nal surface with your hand, the phial will COLDENHAM, in New York, Dec. 4, 1753. soon receive all the electric matter it is capaIn considering the Abbé Nollet's Letters ble of, and the outside will then be entirely to Mr. Franklin, I am obliged to pass by all destitute of its electric matter, and no spark the experiments which are made with, or in, can be drawn from it by the finger : here then bottles hermetically sealed, or exhausted of is a want of that effect, which all bodies chargair ; because, not being able to repeat the ex-ed with electricity have. Some of the effects periments, I could not second any thing which of an electric body, which I suppose the Abbe occurs to me thereon, by experimental proof. has observed in the exterior surface of a Wherefore, the first point wherein I can dare charged phial, are, that all light bodies are atto give my opinion, is in the Abbé's 4th tracted by it. This is an effect which I have letter, where he undertakes to prove, that constantly observed, but do not think that it the electric matter passes from one surface to proceeds from an attractive quality in the exanother through the entire thickness of the terior surface of the phial, but in those light glass: he takes Mr. Franklin's experiment of bodies themselves, which seem to be attractthe magical picture, and writes thus of it: ed by the phial. It is a constant observation, " When you electrise a pane of glass coated that when one body has a greater charge of on both sides with metal, it is evident that electric matter in it than another (that is in whatever is placed on the side opposite to proportion to the quantity they will hold) this that which receives the electricity from the body will attract that which has less : now, I conductor, receives also an evident electrical suppose, and it is a part of Mr. Franklin's virtue.” Which Mr. Franklin says, is that system, that all those light bodies which apequal quantity of electric matter, driven out pear to be attracted, have more electric matof this side, by what is received from the con- ter in them than the external surface of the ductor on the other side ; and which will con- phial has, wherefore they endeavour to attinue to give an electrical virtue to any thing tract the phial to them, which is too heavy to in contact with it, till it is entirely discharg- be moved by the small degree of force they ed of its electrical fire. To which the Abbé exert, and yet being greater than their own thus objects : “Tell me (says he,) I pray you, weight, moves them to the phial. The folhow much time is necessary for this pretend- lowing experiment will help the imagination ed discharge ? I can assure you, that after in conceiving this. Suspend a cork ball, or having maintained the electrisation for hours, a feather, by a silk thread, and electrise it; this surface, which ought, as it seems to me, then bring this ball nigh to any fixed body, to be entirely discharged of its electrical mat- and it will appear to be attracted by that body, ter, considering either the vast number of for it will fly to it: now, by the consent of sparks that were drawn from it, or the time electricians, the attractive cause is in the ball that this matter had been exposed to the ac- itself, and not in the fixed body to which it tion of the expulsive cause; this surface, I flies: this is a similar case with the apparent say, appeared rather better electrised there- attraction of light bodies, to the external surby, and more proper to produce all the effects face of a charged phial. of an actual electric body.”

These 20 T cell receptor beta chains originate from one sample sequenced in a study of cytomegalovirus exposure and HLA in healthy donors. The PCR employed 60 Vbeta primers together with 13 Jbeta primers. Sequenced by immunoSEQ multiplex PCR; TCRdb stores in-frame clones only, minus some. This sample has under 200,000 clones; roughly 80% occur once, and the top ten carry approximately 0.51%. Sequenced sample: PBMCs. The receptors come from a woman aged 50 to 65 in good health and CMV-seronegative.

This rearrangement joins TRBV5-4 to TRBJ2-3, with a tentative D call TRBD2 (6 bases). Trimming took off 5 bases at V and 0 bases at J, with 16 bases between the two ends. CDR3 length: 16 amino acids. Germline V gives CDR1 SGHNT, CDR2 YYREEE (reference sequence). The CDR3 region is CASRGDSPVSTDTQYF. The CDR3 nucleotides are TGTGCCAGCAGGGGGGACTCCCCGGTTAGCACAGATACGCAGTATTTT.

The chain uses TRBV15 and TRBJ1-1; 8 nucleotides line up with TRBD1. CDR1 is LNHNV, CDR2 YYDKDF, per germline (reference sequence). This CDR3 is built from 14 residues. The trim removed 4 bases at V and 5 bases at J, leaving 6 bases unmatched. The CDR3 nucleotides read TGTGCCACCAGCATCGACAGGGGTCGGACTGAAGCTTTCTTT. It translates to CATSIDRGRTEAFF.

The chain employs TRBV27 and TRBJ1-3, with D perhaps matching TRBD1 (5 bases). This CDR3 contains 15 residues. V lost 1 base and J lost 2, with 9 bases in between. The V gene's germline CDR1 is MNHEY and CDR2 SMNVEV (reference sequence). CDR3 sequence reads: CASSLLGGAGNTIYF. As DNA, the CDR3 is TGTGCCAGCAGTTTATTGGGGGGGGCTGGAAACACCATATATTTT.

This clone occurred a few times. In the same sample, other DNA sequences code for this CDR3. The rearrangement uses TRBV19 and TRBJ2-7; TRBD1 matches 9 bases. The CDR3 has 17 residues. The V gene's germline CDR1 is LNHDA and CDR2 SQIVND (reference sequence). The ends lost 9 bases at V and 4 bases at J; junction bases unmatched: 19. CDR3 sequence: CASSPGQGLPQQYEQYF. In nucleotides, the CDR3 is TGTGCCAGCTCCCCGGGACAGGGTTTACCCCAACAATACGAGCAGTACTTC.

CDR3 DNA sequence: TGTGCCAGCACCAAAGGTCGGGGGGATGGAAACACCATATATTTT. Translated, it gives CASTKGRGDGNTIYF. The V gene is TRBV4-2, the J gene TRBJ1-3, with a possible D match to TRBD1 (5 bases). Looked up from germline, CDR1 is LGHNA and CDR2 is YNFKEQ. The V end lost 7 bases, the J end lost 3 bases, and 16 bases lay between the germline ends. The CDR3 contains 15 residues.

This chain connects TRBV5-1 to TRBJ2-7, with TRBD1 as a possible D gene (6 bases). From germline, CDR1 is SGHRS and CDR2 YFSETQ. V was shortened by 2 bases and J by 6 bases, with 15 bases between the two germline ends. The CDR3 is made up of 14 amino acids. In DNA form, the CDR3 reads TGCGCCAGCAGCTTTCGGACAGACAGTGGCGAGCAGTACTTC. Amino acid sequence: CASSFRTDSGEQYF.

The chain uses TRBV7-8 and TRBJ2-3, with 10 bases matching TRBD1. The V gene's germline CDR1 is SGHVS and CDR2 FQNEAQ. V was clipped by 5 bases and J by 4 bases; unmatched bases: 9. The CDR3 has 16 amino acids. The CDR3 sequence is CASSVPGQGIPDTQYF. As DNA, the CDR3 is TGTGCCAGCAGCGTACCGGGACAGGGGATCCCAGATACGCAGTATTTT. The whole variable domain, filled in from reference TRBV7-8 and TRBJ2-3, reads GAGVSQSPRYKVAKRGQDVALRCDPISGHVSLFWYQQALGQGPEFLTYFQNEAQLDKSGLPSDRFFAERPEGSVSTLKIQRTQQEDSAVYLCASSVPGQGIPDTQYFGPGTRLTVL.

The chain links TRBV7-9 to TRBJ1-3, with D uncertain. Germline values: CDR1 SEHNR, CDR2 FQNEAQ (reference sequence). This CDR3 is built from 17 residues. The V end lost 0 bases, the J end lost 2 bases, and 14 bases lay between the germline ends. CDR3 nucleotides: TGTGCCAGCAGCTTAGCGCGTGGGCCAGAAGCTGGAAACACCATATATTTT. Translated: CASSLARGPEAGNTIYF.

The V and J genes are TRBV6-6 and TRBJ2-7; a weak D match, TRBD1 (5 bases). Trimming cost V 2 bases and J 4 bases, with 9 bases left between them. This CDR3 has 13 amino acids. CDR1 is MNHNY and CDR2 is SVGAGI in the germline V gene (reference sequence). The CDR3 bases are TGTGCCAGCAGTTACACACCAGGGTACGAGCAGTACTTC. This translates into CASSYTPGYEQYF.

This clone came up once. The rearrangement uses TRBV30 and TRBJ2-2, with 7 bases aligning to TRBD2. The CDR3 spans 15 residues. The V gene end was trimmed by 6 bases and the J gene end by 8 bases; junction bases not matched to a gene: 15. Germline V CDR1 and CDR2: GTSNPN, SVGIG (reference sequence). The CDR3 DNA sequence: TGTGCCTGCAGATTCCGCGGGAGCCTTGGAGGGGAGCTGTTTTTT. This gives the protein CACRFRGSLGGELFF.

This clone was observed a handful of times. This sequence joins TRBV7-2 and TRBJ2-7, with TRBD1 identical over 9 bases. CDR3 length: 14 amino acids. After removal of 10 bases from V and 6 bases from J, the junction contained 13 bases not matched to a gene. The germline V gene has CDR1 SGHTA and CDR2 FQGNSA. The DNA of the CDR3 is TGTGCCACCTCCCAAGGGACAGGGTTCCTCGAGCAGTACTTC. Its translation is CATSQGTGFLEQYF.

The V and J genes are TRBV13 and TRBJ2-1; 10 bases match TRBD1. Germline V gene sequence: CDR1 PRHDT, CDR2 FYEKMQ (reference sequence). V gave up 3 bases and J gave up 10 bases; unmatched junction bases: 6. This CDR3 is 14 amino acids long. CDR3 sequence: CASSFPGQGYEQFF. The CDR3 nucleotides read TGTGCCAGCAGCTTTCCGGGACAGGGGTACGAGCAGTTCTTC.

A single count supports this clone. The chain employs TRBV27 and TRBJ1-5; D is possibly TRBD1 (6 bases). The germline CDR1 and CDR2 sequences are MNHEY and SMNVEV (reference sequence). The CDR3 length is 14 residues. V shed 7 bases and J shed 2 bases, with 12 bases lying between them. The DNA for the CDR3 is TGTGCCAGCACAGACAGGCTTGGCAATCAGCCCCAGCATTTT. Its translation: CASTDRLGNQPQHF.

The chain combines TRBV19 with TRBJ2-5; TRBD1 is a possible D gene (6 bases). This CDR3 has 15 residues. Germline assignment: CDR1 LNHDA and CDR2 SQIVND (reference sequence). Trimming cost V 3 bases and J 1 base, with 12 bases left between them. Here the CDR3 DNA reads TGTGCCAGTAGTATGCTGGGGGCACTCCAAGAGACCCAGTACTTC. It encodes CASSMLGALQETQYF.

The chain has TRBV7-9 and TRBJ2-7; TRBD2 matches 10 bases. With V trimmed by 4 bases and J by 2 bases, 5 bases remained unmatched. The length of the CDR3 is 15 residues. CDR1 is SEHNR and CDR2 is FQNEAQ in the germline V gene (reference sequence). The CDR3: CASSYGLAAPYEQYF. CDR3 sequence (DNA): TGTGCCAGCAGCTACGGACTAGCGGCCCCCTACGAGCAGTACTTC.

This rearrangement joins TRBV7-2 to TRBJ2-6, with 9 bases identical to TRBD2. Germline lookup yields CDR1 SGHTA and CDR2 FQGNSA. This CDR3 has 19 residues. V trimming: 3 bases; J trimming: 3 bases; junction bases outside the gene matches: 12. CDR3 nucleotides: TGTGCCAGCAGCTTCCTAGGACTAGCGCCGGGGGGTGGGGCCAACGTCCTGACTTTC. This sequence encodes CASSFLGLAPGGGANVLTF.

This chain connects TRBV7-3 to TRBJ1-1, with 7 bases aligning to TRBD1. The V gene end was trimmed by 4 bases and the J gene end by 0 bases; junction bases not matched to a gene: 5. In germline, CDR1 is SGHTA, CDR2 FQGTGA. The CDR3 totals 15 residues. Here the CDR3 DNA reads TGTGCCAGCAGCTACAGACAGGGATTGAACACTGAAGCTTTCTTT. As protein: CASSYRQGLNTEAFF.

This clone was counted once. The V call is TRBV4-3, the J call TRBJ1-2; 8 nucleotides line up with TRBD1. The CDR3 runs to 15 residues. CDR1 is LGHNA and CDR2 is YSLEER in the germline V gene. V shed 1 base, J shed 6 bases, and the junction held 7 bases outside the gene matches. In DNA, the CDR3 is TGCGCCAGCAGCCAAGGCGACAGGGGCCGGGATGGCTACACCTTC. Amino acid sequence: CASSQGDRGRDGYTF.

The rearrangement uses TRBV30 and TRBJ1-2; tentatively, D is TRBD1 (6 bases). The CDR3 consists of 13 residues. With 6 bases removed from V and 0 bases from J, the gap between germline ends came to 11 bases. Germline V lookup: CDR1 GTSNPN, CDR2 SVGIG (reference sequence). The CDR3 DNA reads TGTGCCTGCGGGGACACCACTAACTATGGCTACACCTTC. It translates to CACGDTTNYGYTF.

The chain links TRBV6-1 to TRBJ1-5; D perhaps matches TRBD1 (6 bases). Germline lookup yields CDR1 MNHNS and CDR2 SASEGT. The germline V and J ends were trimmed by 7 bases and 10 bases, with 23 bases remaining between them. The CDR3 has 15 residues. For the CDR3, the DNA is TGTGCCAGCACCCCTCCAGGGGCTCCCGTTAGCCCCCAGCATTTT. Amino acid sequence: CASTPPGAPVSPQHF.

The Abbé says, “ that he can electrise The Abbé does not tell us what those effects a hundred men, standing on wax, if they were, all the effects I could never observe,